In Praise of ParkRun

ParkRun Route and Chart

If you like running and have not heard of ParkRun, you are in for a pleasant surprise. ParkRun refers to free 5km events, held on Saturday mornings, across a wide range of countries. All of the ParkRuns are free, run by volunteers, and are a great way to run with other people and a great way to volunteer.

In Nottingham, we have several local Parkruns, all of which take place on Saturday mornings, at 9am. You can find our more about ParkRun by clicking here.

Next week, I am running in the Robin Hood Half Marathon, so a ParkRun today was a good opportunity to see what sort of form I am in. I have been doing lots of longer events, which means my general fitness is good, but my speed and my tolerance of running faster are not at the level I would like them to be.

I decided to take part in the Colwick ParkRun. Leaving home about just after 8am, I jogged the 5.6km to the race*. I was wearing my chest-band heart rate monitor and set myself a target of running the ParkRun at 145 beats per minute (close to the top of my range**).

The run went well, I was able to keep a steady pace of about 4 minutes 30 seconds per km. I completed the course in 22 minutes 29 seconds. I finished 39th out of the 371 runners, 2nd in my age group (men aged 65 to 69), with an age grade score of 75.3%. My BPM was 146, almost exactly on target. The chart below makes the course look hilly; however, the total climb over the 5 km was just 38 metres, the low point of the course was 20m above sea level and the highest point was 29m above the sea level – i.e. the route is actually almost flat.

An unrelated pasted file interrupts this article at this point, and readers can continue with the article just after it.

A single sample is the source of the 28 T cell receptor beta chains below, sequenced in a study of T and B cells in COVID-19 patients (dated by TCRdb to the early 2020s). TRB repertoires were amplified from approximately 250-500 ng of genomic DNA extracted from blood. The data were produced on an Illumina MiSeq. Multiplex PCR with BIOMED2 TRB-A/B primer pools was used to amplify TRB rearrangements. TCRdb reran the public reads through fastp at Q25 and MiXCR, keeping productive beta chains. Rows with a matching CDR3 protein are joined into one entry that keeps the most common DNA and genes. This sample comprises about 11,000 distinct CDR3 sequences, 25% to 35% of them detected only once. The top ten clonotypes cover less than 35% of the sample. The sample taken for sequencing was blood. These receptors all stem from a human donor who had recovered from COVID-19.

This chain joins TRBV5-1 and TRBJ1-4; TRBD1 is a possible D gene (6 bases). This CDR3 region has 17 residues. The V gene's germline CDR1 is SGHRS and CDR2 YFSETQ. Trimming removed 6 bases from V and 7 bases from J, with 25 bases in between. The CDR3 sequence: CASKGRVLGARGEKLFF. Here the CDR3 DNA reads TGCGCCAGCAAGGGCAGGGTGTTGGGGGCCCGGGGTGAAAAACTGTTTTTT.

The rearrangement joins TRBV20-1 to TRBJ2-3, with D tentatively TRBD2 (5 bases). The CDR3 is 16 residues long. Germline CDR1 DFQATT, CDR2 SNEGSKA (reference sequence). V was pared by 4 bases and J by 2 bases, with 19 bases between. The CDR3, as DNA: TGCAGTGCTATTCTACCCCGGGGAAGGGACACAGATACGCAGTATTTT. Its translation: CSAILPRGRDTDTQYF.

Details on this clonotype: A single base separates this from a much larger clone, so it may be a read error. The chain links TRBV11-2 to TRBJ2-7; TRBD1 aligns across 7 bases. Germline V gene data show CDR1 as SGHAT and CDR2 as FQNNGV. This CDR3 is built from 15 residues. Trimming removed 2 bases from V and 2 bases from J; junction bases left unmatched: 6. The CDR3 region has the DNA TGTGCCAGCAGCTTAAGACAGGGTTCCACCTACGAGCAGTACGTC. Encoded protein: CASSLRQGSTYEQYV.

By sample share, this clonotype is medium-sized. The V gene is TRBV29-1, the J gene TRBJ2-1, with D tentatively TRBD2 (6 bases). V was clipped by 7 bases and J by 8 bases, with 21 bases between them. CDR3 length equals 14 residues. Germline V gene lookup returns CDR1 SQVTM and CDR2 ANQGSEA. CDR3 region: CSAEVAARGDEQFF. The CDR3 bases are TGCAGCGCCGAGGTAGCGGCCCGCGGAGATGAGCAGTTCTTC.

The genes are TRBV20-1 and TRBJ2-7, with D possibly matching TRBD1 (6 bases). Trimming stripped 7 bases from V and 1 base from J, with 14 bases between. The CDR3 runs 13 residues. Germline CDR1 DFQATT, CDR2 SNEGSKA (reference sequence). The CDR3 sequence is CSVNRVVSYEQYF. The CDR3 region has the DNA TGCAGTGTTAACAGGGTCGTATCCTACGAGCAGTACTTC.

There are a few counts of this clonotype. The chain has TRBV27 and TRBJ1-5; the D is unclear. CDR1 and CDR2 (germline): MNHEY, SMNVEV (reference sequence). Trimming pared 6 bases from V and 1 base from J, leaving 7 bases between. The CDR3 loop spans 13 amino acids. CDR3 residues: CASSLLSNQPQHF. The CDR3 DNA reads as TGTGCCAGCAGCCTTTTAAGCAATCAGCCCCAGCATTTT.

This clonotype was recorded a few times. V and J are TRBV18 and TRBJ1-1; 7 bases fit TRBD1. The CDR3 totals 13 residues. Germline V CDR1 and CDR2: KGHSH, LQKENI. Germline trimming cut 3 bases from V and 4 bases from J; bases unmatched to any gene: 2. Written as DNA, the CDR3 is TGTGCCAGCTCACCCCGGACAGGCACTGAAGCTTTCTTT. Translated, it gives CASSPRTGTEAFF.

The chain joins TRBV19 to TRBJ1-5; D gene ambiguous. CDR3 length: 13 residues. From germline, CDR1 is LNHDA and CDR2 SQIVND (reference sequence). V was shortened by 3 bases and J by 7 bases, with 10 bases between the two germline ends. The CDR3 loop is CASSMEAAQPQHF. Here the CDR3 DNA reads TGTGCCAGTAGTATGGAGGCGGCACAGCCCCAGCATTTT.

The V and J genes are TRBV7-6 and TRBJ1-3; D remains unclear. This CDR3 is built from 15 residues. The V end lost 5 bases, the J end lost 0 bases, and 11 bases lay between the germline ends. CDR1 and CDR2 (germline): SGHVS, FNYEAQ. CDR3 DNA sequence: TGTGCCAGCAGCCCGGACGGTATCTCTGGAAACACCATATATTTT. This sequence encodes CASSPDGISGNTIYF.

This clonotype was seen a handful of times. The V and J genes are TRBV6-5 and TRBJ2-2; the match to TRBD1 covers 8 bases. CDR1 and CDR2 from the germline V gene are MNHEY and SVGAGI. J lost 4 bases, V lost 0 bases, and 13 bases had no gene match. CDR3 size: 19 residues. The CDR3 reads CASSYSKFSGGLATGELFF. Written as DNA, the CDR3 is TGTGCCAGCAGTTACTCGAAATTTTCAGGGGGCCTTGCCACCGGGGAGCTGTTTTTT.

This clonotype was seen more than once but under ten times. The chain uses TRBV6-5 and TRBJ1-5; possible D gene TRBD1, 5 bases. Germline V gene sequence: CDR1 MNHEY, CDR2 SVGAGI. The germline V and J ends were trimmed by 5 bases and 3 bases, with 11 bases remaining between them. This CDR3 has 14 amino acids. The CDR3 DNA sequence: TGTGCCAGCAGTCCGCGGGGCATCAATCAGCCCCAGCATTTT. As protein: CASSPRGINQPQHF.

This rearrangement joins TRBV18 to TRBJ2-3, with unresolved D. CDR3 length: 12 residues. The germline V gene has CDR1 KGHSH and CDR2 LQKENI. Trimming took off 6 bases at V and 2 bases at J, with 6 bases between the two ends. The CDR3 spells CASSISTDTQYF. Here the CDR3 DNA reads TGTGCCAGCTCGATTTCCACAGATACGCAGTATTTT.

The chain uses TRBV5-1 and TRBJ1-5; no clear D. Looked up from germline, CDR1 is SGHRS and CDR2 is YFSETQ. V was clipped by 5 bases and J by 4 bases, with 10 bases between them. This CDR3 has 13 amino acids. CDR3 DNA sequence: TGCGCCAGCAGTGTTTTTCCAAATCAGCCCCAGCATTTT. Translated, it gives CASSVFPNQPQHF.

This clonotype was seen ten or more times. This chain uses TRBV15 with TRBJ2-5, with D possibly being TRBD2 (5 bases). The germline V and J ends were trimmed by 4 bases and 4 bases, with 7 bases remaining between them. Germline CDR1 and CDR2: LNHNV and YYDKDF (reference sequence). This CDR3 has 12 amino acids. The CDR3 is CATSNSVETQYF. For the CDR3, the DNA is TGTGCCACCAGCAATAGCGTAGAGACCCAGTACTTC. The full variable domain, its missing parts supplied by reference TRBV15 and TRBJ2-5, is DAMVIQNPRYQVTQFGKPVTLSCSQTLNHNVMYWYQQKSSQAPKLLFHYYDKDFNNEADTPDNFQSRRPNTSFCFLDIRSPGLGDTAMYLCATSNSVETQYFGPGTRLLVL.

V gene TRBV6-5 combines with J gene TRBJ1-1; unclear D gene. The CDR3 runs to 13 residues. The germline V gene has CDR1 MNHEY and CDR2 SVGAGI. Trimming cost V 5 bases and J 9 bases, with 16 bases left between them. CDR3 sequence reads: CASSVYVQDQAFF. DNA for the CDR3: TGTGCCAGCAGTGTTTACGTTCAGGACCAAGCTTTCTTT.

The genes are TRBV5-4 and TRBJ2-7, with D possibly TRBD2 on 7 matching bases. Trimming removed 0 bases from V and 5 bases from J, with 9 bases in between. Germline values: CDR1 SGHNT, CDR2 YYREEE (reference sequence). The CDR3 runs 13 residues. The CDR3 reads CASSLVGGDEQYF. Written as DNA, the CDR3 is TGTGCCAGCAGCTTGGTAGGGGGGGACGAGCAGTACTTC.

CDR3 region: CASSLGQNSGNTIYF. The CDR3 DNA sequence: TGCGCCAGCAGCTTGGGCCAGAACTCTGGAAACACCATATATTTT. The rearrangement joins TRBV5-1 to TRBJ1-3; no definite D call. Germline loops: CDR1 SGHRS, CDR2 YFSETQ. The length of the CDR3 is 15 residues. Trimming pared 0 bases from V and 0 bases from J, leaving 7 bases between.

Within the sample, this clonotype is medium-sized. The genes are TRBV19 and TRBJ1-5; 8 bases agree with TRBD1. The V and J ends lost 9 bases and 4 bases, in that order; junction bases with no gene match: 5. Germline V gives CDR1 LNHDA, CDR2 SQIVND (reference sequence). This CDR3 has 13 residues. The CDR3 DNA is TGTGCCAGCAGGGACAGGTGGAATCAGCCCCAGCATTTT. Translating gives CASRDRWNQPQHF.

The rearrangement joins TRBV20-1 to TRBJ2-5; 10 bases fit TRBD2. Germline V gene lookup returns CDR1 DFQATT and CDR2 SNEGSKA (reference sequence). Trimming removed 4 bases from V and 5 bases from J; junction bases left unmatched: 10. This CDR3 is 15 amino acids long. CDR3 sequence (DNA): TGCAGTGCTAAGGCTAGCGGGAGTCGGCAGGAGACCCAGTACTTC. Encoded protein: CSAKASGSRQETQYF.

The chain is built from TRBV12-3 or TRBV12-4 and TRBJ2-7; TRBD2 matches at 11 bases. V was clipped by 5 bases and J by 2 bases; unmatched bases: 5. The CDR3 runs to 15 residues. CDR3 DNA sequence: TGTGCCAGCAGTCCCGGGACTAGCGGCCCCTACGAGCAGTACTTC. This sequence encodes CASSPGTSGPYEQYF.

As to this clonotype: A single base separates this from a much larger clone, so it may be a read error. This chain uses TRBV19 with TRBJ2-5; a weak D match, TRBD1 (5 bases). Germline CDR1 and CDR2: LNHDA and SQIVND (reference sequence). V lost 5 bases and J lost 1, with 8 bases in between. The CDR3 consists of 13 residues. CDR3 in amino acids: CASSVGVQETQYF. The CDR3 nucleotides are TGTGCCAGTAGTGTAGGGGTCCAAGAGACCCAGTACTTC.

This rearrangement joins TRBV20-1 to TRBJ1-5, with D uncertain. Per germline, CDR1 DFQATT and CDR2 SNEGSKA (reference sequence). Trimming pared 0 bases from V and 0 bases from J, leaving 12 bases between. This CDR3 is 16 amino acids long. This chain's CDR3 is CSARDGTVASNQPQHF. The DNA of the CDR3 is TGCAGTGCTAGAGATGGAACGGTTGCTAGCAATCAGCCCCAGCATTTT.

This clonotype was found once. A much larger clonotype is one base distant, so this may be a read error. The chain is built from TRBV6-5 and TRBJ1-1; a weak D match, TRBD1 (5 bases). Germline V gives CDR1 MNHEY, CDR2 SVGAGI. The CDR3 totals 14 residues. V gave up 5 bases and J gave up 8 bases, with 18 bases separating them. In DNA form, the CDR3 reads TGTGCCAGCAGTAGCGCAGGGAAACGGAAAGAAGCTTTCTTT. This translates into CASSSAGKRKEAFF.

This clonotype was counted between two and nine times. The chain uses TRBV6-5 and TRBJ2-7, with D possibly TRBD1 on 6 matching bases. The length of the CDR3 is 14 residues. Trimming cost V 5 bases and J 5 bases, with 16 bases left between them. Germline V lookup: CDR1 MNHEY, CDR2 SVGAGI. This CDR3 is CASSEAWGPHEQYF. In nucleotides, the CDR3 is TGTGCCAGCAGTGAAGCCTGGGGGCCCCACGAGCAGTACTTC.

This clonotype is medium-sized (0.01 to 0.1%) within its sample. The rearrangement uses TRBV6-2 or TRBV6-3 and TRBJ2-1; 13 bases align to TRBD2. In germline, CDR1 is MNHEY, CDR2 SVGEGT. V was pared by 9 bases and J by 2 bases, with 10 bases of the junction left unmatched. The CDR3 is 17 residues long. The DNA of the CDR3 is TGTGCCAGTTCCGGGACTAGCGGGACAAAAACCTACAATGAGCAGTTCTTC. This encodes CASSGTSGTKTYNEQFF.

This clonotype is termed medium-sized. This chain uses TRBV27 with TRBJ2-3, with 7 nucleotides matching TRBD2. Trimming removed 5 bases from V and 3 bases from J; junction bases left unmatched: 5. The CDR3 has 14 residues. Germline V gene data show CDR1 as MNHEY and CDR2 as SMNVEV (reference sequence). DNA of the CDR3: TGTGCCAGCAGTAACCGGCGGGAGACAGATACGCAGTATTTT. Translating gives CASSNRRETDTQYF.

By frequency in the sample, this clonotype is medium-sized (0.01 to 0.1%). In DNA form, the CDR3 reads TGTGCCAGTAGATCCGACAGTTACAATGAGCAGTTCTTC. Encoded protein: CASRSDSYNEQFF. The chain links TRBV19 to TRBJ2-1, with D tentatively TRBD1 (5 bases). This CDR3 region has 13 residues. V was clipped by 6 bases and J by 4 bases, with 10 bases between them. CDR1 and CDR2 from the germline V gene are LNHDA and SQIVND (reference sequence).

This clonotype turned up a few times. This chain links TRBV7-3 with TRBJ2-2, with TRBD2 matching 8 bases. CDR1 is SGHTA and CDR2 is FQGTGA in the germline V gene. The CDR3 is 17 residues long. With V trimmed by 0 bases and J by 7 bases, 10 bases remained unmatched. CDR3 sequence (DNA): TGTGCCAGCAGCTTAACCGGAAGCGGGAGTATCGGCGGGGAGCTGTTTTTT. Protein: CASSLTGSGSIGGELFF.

After the race, I jogged the 5.6km home, giving me 16.4 km for the morning.

If you like running, check out if there is a ParkRun in your area. You need to register online and download a barcode. ParkRun is in lots of countries, as the map below shows.

*Race, strictly speaking, ParkRun is not a race. Most of the people taking part are not racing. I was running it like a race because I wanted to test myself ready for next week. There are plenty of people who do treat ParkRun like a race, but they (we) are in a minority.

**Maximum heart rate. As we age, the maximum rate at which our heart can beat declines. As a crude generalisation, your maximum heart rate is 220 minus your age. By this formula, my maximum is 154 beats per minute (BPM). I suspect that mine is a bit higher, perhaps 160 BPM (occasionally in training, I get levels over 154, but not over 160). This means that during today’s 5KM race, I was running at something like 92% or 95% of my maximum. I can do this for a distance like 5km, but I have to run with a lower BPM when running 10km, a half marathon or a full marathon.

Map of ParkRuns
The distribution of ParkRun locations around the world

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